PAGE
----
US20030050143A1 (en) * 2001-03-16 2003-03-13 Gregg Michael John William Power transmission belt containing chopped carbon fibers
US6855082B2 (en) 2001-09-06 2005-02-15 The Goodyear Tire & Rubber Company Power transmission belt
KR100861856B1 (en) * 2001-09-06 2008-10-07 더 굿이어 타이어 앤드 러버 캄파니 Power transmission belt
US20080051240A1 (en) * 2004-06-25 2008-02-28 Hubert Goser Flat Belt for Elevator Systems, Comprising Reinforcements
US7926649B2 (en) * 2004-06-25 2011-04-19 Contitech Antriebssysteme Gmbh Flat belt made of elastomeric material
FR2898171A1 (en) 2006-03-03 2007-09-07 Hutchinson Sa power transmission belt.
WO2007099233A2 (en) 2006-03-03 2007-09-07 Hutchinson Power transmission belt
US20080132370A1 (en) * 2006-12-05 2008-06-05 Larry Dean Goettsch Power transmission belts
US8142316B2 (en) * 2006-12-05 2012-03-27 Veyance Technologies, Inc. Power transmission belts

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Publication number Publication date Type
DE2724509B2 (en) 1979-06-28 application
DE2724509A1 (en) 1977-12-08 application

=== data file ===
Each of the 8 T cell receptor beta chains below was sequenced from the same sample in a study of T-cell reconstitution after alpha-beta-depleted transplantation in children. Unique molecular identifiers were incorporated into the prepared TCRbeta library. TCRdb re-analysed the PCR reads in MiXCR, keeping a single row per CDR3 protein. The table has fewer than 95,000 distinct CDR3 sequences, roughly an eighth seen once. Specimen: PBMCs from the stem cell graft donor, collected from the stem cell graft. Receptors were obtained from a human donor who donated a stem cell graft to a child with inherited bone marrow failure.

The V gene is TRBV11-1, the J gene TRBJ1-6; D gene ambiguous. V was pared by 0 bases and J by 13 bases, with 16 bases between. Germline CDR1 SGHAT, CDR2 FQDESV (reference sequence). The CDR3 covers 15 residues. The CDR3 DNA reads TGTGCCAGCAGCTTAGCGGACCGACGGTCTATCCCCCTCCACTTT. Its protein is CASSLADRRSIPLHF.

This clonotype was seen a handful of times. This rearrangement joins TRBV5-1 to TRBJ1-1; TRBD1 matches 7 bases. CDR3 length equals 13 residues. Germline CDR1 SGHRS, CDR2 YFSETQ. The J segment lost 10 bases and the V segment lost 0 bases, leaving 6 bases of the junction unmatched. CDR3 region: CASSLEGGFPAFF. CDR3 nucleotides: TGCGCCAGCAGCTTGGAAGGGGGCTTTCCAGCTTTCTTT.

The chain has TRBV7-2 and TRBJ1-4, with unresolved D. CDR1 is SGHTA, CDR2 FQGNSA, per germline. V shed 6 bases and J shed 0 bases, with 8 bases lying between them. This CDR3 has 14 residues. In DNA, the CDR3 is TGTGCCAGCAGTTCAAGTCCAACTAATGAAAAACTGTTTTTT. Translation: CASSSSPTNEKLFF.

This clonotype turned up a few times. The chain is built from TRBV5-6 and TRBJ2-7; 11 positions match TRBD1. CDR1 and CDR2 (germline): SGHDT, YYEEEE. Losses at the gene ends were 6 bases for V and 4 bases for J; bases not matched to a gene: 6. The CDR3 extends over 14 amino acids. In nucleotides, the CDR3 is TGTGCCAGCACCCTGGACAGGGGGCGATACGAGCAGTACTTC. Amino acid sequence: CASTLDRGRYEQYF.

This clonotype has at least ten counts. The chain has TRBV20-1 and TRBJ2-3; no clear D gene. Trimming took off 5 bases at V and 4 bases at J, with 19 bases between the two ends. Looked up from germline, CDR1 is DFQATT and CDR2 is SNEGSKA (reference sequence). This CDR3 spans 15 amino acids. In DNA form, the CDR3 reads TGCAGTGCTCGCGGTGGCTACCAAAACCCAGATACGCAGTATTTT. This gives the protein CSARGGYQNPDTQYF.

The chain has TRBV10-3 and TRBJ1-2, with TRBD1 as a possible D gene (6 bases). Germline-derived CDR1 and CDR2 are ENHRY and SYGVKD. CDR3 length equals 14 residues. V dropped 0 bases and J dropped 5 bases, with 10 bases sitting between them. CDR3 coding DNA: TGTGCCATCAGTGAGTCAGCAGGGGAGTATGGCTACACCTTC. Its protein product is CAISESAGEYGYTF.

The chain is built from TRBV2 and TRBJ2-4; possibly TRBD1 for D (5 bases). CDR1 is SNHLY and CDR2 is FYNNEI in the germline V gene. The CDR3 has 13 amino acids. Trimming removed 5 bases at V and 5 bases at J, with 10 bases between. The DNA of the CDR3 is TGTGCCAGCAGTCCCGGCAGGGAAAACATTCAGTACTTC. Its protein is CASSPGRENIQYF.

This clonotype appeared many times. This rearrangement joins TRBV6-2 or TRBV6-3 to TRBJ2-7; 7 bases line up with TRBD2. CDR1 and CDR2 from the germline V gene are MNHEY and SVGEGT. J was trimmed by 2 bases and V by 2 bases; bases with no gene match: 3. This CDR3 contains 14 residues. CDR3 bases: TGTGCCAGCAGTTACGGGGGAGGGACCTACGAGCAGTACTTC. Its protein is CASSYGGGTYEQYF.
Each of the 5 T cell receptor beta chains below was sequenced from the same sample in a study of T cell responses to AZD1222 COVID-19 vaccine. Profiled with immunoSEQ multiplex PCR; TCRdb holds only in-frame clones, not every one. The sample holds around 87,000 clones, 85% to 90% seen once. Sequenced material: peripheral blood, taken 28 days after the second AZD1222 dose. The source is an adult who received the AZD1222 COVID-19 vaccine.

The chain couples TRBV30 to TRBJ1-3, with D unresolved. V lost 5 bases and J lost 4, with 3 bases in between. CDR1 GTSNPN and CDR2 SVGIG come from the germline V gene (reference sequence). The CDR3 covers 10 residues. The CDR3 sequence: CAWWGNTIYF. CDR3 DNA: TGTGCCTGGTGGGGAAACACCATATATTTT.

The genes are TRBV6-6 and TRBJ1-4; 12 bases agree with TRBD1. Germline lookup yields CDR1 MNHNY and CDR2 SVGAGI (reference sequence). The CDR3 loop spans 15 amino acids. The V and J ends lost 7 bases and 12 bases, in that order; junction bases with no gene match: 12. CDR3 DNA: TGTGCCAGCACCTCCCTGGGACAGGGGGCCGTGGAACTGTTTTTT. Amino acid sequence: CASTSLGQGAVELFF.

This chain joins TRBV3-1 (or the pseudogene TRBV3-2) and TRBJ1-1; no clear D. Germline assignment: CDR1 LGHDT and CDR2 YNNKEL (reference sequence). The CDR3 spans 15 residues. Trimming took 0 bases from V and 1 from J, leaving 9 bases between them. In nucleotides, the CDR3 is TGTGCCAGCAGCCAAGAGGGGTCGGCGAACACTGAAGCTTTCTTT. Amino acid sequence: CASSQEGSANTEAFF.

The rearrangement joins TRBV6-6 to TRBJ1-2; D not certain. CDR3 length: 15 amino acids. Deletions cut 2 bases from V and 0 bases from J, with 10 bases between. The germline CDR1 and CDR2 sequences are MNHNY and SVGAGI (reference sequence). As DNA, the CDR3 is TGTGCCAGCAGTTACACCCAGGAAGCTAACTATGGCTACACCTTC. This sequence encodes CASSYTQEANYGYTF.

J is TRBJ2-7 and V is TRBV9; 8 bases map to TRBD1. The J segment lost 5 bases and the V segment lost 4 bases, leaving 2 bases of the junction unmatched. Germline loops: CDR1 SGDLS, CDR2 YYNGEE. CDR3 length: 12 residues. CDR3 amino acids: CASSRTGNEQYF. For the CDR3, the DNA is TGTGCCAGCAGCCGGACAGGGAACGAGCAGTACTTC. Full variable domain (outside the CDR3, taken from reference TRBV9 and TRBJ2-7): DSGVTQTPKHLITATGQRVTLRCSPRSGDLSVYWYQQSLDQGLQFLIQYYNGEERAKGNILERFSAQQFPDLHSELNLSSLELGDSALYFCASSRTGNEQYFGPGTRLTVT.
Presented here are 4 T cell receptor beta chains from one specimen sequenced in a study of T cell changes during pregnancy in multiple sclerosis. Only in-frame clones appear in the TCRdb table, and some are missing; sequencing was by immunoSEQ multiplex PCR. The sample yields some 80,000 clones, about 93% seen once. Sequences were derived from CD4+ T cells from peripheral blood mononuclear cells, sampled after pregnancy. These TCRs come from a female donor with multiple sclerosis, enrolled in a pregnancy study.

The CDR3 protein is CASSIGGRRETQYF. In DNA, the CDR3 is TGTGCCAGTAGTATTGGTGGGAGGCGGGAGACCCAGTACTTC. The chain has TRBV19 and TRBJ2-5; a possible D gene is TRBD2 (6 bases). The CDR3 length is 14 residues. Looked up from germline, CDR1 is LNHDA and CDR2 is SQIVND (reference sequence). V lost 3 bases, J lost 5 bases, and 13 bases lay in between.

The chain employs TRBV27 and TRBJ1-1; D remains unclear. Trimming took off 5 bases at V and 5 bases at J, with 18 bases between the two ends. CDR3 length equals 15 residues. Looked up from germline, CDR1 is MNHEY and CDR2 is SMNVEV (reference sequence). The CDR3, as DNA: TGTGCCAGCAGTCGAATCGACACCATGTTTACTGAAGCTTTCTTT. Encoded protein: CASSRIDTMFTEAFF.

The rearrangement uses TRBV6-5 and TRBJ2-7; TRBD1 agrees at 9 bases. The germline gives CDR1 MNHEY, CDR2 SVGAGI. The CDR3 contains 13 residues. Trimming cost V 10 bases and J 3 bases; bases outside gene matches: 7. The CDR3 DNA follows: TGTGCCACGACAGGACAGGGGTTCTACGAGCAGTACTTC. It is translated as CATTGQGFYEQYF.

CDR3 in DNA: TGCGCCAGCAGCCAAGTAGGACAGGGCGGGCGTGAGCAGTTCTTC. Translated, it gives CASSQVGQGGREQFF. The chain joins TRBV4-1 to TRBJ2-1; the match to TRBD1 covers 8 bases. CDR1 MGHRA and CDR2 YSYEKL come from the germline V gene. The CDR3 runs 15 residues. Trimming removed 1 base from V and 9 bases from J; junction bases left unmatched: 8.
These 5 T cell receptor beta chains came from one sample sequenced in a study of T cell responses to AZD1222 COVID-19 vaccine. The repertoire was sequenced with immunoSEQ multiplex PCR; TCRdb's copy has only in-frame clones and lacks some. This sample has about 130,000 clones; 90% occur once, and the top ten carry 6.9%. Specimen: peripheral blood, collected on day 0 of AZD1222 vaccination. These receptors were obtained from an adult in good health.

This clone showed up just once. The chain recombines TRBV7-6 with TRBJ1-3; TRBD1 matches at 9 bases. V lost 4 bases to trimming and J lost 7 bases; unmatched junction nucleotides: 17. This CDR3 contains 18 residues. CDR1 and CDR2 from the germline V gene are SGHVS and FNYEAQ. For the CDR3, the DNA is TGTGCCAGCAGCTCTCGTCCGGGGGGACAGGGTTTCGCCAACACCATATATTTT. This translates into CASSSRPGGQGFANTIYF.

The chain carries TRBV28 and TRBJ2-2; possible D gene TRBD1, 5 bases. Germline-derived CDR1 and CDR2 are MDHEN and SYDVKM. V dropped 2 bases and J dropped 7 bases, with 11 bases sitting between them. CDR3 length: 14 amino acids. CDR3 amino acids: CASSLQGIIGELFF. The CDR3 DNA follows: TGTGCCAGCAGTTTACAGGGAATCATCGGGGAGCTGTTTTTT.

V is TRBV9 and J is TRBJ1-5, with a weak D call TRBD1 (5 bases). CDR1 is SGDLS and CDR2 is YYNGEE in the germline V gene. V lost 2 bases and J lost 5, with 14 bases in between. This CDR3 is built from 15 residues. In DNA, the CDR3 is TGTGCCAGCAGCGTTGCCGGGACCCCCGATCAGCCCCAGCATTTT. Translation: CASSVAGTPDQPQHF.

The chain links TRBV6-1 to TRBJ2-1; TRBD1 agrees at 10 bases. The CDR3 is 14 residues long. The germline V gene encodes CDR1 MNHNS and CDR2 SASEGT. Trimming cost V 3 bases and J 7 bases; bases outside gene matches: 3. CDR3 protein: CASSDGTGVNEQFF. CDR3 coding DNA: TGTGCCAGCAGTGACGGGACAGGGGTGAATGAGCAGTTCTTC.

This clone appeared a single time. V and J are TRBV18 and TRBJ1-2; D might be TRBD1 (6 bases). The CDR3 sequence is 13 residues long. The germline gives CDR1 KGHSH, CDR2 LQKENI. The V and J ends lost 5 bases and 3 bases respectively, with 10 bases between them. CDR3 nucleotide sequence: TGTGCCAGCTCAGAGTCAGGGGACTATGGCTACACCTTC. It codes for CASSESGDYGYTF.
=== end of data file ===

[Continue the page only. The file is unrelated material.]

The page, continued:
DE2724509C3 (en) 1980-02-28 grant
DK239577A (en) 1977-12-02 application
JPS52147259A (en) 1977-12-07 application

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Owner name: DAYCO CORPORATION

Free format text: CERTIFICATE BY THE SECRETARY OF STATE OF MICHIGAN SHOWING MERGER OF COMPANIES, AND CHANGE OF NAME OF THE SURVIVING CORPORATION.;ASSIGNORS:DAYCO CORPORATION A DE CORP. (MERGED INTO);DAYCO CORPORATION OF MICHIGAN, A MI CORP. (CHANGED TO);REEL/FRAME:004122/0274

Effective date: 19820909

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Effective date: 19861024

Owner name: DAYCO PRODUCTS, INC., A CORP. OF DE., OHIO

Free format text: ASSIGNMENT OF ASSIGNORS INTEREST;ASSIGNOR:DAYCO CORPORATION, A CORP. OF MI.;REEL/FRAME:004635/0431

Effective date: 19861024